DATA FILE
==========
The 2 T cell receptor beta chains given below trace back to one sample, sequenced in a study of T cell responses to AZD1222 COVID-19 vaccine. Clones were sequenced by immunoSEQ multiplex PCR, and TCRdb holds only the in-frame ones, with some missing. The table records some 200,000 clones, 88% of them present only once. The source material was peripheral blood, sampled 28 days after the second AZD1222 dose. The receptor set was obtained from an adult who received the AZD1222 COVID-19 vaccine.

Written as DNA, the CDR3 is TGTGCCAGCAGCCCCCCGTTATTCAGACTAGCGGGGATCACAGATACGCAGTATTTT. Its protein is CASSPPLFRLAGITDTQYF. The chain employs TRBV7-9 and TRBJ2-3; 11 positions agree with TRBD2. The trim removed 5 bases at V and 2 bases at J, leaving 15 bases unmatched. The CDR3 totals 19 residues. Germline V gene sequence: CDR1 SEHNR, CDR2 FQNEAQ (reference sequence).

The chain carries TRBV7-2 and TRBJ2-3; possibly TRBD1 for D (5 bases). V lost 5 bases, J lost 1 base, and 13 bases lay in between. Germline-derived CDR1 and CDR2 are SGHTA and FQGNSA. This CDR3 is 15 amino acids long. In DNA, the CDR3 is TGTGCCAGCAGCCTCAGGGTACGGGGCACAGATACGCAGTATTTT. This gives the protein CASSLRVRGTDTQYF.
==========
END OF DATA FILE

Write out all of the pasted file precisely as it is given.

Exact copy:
The 2 T cell receptor beta chains given below trace back to one sample, sequenced in a study of T cell responses to AZD1222 COVID-19 vaccine. Clones were sequenced by immunoSEQ multiplex PCR, and TCRdb holds only the in-frame ones, with some missing. The table records some 200,000 clones, 88% of them present only once. The source material was peripheral blood, sampled 28 days after the second AZD1222 dose. The receptor set was obtained from an adult who received the AZD1222 COVID-19 vaccine.

Written as DNA, the CDR3 is TGTGCCAGCAGCCCCCCGTTATTCAGACTAGCGGGGATCACAGATACGCAGTATTTT. Its protein is CASSPPLFRLAGITDTQYF. The chain employs TRBV7-9 and TRBJ2-3; 11 positions agree with TRBD2. The trim removed 5 bases at V and 2 bases at J, leaving 15 bases unmatched. The CDR3 totals 19 residues. Germline V gene sequence: CDR1 SEHNR, CDR2 FQNEAQ (reference sequence).

The chain carries TRBV7-2 and TRBJ2-3; possibly TRBD1 for D (5 bases). V lost 5 bases, J lost 1 base, and 13 bases lay in between. Germline-derived CDR1 and CDR2 are SGHTA and FQGNSA. This CDR3 is 15 amino acids long. In DNA, the CDR3 is TGTGCCAGCAGCCTCAGGGTACGGGGCACAGATACGCAGTATTTT. This gives the protein CASSLRVRGTDTQYF.